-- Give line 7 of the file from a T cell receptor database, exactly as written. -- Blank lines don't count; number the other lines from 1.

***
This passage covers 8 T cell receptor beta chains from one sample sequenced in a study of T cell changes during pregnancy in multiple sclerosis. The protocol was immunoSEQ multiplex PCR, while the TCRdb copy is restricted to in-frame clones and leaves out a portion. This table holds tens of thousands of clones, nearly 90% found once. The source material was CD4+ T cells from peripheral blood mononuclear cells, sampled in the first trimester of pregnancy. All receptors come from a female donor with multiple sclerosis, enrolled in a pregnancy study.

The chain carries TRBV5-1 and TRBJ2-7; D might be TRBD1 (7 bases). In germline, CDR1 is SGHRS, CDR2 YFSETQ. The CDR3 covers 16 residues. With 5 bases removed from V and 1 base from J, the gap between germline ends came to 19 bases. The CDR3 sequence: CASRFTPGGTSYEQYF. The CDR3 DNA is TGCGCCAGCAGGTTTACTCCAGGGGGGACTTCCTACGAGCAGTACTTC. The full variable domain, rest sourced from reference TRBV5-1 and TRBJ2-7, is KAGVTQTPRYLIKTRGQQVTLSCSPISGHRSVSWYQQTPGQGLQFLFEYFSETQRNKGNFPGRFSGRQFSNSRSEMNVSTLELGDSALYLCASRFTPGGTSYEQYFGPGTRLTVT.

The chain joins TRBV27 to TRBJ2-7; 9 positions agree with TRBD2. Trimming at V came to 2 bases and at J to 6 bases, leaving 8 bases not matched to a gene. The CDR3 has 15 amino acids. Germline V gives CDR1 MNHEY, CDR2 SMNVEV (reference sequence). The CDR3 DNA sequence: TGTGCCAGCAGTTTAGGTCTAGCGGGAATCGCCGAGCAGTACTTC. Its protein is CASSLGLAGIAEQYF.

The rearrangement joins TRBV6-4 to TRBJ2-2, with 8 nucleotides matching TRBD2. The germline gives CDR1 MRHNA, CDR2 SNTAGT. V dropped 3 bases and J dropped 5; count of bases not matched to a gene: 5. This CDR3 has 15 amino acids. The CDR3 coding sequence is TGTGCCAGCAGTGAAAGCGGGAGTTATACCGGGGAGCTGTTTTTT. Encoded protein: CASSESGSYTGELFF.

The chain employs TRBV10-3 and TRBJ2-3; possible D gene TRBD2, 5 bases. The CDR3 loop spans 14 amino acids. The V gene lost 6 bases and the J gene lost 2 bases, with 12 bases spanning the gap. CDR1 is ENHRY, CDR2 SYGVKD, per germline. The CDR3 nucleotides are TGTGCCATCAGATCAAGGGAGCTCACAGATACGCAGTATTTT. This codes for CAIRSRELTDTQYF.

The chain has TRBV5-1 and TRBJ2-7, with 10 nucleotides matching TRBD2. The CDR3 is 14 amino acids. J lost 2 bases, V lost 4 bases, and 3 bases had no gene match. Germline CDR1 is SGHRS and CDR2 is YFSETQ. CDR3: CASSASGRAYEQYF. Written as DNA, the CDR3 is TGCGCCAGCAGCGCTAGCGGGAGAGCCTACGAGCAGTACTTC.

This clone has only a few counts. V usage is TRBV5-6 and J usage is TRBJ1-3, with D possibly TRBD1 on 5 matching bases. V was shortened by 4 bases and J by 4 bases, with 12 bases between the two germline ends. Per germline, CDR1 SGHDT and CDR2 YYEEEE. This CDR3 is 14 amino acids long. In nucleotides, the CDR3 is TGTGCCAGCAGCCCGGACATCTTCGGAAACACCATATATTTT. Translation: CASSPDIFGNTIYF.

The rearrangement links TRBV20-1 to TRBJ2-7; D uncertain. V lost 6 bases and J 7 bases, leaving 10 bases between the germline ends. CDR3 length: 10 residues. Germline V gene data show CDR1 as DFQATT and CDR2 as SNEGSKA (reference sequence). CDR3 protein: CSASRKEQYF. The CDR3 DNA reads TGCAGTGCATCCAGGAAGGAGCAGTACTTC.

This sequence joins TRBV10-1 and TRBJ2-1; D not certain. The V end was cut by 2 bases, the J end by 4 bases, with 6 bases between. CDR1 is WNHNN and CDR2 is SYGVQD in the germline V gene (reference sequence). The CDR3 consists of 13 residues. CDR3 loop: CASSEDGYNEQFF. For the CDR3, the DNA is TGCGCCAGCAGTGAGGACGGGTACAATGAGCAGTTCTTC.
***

This clone has only a few counts. V usage is TRBV5-6 and J usage is TRBJ1-3, with D possibly TRBD1 on 5 matching bases. V was shortened by 4 bases and J by 4 bases, with 12 bases between the two germline ends. Per germline, CDR1 SGHDT and CDR2 YYEEEE. This CDR3 is 14 amino acids long. In nucleotides, the CDR3 is TGTGCCAGCAGCCCGGACATCTTCGGAAACACCATATATTTT. Translation: CASSPDIFGNTIYF.